The Colin Sewards Bursary

Colin made many friends in his short life, some of whom got together to set up a Memorial Fund at Queen’s to which others were invited to contribute. The response was magnificent, resulting in this bursary. Colin was a very considerate and thoughtful person, who positively influenced many of his contemporaries at school and at Queen’s; as one of his friends wrote: “he taught us that fun and laughter can go hand in hand with academic and future success as well as with kindness and compassion”. He would have been delighted to have helped in any small way an Applied Sciences student at Queen’s, and to wish that student every success in his or her career.

Colin was born in Alton, England, and came to Canada with his parents at the age of 1 year. He grew up in Kanata, Ontario, which during this period became known as “Silicon Valley North” because of the many high-tech industries that located there. Colin was fascinated with technology from an early age, building electromechanical pinball machines, crystal and then more elementary school for the volcano he built for a Science Fair project, which belched forth realistic lava and smoke, powered by dry ice. When barely into High School, he was offered, by a friend of his father, who knew of his interests, a part-time job at a semiconductor design company helping to assemble microphotographs of integrated circuits for the purposes of reverse engineering. He showed great talent at this work and was soon working weekends and vacations, first reverse engineering and then designing memory and microprocessor chips. The company president of the time recalls with amusement this sixteen year old lecturing PhDs from Hewlett Packard on how to design memory chips!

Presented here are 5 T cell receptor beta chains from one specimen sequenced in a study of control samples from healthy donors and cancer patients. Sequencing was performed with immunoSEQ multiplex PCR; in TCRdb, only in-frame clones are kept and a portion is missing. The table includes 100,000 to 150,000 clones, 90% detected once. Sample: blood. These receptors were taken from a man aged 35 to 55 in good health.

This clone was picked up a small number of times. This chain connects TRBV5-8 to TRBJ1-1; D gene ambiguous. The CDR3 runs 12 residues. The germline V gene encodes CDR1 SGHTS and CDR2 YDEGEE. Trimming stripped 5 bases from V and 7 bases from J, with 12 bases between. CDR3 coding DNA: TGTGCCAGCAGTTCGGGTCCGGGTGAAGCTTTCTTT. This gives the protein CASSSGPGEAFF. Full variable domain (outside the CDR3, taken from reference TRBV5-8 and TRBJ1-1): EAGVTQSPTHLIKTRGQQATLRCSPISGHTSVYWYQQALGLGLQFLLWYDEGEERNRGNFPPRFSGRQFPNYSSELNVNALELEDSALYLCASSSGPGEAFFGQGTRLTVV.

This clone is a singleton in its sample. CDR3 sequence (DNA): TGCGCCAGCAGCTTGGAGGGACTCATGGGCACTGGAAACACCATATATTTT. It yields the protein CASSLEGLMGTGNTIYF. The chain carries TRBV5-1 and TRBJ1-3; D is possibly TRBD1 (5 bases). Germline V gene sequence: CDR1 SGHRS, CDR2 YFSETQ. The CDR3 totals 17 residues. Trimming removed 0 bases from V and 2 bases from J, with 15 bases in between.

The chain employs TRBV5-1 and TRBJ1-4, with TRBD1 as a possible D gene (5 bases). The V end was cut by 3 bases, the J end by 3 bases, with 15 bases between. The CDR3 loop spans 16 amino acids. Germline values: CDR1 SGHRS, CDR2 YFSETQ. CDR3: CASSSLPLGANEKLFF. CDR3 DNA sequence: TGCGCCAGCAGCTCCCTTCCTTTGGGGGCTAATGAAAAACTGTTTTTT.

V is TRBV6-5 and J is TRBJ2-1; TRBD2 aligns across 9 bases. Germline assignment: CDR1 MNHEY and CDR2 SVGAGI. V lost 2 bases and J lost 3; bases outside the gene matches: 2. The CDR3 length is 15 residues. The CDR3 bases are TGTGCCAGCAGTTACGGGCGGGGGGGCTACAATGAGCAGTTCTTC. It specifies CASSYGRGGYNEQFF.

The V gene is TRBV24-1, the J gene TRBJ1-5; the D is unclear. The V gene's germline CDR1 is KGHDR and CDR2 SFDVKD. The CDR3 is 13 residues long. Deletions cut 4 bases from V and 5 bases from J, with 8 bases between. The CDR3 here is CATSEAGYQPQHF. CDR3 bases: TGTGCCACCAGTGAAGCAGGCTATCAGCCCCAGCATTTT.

Colin was set on being an engineer (like his dad!) from an early age, and after gaining various technology prizes at the Earl of March High School, he graduated from Grade 13 in 1984 and went to Queen’s to study Electrical Engineering, paying his own way with his earnings from the semiconductor design part-time and vacation jobs. He threw himself with great energy into the various activities that arose, both in residence (Gordon House) and in class. Where others merely sprinkled themselves with purple dye, Colin had to bathe in it, to the consternation of his parents when they came to collect him at the end of term. He enjoyed residence so much he stayed for a second year, becoming a popular Floor Senior. At the end of second year, he decided that a way to fortune was to buy a house in the student ghetto and rent it out to students, which he proceeded to do with the profits from his semiconductor design jobs. He spent the summer renovating the house himself, showing a natural aptitude for anything involving design, construction or technology. The main feature was an immense home-made hot tub in the basement!

He occupied the house, with four student friends renting rooms, until he graduated in 1988, when returned to Kanata and Calmos Microsystems, where he became an official full-time employee after years of being part-time. He progressed rapidly in the company, becoming a senior engineer after a year, and had just completed the design of a new product, a high-speed digital synthesizer chip. At the same time, he had taken some of the equity out of his student house as a down payment to buy a house in Richmond, which he was in process of renovating and converting into an apartment and two commercial rental areas, when he died in a car accident on Hwy 401 in a snowstorm, as he was returning to work after driving down to Belleville to give his girlfriend a Valentine present.